A House committee asked the Interior Department Thursday to hand over an unredacted copy of a newly-released report detailing how more than 100 employees were “compromised” in a phishing email attack.
Utah Republican Rep. Rob Bishop, chairman of the House Committee on Natural Resources, sent a letter to Interior Deputy Inspector General Mary Kendall asking for “an unredacted copy of a November 7, 2016 report concerning a phishing attack” on employees’ email accounts.
The IG’s office has until Friday to respond to Bishop’s request, according to a copy of the letter obtained by The Daily Caller News Foundation. The IG’s office finished their report on the phishing attack in November, but released a short summary of their findings Wednesday — six months later.
The department began investigating phishing emails in January 2016 after “multiple OIG employees received a ‘phishing’ email from an internal DOI bureau-level employee” without his knowledge, the IG’s office reported.
Phishing emails are fraudulent emails that appear legitimate, but give hackers access to your account.
Investigators found the “successful phishing attack resulted in illegal access to the DOI network through remote logins on a least eight Gmail accounts,” according to a summary more than 1,500 DOI employees received the phishing email, resulting in approximately 100 compromised DOI employee Gmail credentials.of their report.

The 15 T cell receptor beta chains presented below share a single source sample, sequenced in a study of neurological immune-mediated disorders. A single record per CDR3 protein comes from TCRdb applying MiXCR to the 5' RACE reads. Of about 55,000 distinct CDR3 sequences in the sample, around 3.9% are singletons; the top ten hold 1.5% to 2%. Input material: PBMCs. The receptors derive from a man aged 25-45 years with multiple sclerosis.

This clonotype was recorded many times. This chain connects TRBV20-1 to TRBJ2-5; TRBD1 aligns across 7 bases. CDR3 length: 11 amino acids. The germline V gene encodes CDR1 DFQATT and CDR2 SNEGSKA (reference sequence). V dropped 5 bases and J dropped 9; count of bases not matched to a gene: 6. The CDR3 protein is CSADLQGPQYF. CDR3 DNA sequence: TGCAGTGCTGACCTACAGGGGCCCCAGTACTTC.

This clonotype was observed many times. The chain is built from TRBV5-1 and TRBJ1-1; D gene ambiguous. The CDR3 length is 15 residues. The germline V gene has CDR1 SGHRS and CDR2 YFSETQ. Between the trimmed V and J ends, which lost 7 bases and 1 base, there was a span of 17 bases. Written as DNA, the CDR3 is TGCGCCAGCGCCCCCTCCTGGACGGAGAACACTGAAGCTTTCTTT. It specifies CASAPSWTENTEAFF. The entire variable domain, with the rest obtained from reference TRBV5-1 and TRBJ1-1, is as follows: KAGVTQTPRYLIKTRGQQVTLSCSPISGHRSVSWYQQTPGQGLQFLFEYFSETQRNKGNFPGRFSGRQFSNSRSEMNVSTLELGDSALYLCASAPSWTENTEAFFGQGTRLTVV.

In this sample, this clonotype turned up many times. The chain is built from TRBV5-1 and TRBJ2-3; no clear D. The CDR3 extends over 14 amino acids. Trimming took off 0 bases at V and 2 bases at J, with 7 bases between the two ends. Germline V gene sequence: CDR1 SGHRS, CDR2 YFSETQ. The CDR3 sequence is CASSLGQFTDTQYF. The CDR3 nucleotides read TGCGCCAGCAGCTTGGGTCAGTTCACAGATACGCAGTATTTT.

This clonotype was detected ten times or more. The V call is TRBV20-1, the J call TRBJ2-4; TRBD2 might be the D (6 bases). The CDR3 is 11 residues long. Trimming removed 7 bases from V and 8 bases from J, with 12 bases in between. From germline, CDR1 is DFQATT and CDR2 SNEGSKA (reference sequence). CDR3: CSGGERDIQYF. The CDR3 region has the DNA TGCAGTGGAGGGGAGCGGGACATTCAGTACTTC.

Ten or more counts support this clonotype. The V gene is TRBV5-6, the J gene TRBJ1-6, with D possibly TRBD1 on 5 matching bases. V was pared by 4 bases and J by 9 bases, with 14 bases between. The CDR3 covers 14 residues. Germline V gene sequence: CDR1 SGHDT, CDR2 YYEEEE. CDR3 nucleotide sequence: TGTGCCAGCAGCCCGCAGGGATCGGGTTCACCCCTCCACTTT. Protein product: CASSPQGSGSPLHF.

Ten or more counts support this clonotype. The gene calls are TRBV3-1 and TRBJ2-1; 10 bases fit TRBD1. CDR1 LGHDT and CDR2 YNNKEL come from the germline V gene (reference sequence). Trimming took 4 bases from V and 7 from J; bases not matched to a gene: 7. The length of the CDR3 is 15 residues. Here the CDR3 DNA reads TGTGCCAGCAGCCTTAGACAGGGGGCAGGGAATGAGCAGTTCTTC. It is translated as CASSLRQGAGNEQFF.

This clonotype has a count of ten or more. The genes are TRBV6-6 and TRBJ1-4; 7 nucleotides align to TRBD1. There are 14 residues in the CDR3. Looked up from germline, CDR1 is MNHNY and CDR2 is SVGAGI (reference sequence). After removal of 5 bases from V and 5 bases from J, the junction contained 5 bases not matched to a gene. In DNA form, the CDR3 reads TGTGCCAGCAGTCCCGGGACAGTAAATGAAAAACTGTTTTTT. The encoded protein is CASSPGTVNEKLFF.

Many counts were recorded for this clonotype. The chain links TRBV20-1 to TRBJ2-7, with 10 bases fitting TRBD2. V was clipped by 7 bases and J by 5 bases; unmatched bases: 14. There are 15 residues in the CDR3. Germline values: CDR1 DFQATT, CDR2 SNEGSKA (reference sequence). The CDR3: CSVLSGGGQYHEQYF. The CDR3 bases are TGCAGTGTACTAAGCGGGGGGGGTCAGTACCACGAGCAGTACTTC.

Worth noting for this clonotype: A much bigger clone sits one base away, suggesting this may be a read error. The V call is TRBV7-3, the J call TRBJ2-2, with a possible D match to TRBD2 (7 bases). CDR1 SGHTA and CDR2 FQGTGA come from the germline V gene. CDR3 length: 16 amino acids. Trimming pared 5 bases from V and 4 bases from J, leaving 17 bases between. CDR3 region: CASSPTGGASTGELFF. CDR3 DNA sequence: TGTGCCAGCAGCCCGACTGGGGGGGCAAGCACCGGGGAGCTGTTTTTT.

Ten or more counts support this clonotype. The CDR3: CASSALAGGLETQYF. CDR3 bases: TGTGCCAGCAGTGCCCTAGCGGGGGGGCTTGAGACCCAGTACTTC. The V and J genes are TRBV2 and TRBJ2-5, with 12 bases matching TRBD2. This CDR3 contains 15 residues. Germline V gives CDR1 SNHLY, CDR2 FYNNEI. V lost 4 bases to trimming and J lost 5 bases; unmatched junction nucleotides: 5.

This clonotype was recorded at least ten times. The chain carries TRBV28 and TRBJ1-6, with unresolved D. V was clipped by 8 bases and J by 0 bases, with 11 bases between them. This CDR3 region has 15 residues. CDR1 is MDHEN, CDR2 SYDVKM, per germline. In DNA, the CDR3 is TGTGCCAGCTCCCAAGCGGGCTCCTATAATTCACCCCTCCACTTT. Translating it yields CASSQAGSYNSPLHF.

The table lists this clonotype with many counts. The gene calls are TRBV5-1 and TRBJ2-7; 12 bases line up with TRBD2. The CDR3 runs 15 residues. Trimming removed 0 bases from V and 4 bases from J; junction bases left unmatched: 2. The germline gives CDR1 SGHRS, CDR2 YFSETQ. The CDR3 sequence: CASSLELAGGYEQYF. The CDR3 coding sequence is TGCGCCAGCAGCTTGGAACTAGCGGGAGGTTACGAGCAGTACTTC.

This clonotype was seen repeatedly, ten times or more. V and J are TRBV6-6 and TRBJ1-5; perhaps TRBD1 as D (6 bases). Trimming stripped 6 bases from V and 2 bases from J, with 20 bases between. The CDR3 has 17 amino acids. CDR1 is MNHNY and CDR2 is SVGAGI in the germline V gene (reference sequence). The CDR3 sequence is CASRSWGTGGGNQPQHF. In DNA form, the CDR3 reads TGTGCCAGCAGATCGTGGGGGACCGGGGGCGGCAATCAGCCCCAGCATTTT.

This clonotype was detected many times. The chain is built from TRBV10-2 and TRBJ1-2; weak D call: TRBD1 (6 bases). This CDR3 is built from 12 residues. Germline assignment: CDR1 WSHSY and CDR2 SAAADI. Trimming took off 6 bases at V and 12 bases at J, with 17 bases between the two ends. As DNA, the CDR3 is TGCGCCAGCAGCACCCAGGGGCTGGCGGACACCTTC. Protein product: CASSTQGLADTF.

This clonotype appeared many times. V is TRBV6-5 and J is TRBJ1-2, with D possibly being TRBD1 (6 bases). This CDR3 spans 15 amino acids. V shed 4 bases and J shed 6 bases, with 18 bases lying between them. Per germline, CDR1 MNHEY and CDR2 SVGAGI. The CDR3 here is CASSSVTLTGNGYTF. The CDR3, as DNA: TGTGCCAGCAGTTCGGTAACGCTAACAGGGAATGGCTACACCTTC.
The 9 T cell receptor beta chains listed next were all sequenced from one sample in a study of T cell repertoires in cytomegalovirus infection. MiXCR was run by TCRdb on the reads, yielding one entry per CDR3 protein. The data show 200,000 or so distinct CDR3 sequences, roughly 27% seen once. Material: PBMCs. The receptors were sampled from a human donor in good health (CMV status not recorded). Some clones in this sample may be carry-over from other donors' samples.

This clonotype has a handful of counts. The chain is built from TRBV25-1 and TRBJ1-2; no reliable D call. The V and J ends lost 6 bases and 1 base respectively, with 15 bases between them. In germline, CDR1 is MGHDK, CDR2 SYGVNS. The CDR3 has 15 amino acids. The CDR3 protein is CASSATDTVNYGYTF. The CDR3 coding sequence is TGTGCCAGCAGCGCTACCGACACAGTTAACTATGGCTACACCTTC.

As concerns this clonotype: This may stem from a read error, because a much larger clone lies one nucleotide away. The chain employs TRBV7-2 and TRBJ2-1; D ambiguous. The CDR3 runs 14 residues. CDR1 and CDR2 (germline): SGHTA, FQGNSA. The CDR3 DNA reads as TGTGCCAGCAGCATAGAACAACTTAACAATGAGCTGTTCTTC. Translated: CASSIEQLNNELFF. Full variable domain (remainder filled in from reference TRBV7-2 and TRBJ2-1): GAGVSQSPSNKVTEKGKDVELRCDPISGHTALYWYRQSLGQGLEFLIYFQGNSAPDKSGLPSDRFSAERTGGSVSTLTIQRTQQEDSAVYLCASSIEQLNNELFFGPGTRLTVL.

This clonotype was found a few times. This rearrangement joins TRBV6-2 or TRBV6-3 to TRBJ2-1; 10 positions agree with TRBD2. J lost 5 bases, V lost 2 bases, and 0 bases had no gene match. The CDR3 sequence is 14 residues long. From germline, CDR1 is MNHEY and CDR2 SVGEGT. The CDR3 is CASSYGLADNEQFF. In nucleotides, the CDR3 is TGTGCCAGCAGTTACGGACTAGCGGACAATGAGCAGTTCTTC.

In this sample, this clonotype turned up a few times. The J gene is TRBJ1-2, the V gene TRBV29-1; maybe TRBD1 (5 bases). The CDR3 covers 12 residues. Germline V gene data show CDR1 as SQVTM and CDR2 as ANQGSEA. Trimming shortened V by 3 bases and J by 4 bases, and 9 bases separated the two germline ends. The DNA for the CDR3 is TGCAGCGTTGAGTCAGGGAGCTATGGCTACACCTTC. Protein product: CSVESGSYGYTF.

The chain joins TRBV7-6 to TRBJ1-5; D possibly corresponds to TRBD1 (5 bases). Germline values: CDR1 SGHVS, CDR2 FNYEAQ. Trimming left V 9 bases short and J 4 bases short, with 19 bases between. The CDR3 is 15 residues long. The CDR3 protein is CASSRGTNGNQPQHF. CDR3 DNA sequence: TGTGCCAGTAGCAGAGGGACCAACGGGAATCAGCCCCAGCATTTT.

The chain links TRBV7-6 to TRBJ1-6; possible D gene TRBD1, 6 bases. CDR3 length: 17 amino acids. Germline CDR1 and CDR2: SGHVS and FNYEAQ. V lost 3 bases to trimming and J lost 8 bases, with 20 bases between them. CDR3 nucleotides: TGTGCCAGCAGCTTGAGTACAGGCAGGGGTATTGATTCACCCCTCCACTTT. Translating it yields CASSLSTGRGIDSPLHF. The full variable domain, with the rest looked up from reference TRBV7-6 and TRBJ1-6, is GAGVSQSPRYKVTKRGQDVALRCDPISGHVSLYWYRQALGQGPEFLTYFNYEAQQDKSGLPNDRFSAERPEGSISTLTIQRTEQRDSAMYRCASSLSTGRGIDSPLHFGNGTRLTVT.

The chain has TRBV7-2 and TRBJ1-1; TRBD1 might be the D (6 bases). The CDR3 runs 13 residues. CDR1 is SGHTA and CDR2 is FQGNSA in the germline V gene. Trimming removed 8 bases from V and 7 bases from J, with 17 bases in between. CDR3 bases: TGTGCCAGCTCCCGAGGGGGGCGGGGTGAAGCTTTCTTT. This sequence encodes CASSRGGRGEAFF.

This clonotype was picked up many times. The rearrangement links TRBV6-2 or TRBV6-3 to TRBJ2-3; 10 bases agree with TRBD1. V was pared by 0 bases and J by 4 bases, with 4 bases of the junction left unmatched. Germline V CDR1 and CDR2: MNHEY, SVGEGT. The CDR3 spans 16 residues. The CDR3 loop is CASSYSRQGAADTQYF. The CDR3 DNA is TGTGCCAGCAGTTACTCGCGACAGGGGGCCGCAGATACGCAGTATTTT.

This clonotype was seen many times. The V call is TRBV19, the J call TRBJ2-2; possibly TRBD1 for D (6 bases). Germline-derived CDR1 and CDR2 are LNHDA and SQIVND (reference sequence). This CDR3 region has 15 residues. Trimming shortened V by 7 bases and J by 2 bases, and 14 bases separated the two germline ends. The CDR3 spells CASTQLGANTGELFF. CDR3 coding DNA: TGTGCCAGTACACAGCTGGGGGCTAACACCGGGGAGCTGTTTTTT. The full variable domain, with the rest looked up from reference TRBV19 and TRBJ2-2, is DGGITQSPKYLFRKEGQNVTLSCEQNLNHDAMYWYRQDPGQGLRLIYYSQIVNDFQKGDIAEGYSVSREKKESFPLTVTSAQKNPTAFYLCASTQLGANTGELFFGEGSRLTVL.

“When the recipients clicked a link within the email, they were presented with a webpage that appeared to be DOI’s standard log-in screen, and were prompted for their username and password,” the IG found.
“At least two recipients clicked on the link and entered their DOI Gmail (Bison Connect Email System) credentials, thereby unknowingly compromising their accounts,” they found.
After about two weeks, “more than 1,500 DOI employees received the phishing email, resulting in approximately 100 compromised DOI employee Gmail credentials.” The matter was referred to the FBI’s cyber investigative arm.
Interior’s chief information office sped up plans to “require two-factor authentication for DOI Gmail access, and completed the transition eleven days after the attack began” in the wake of the attacks, the IG reported.
“By implementing two-factor authentication, DOI ended the attack and it substantially increased the security of DOI’s Gmail system, Bison Connect,” the IG found.
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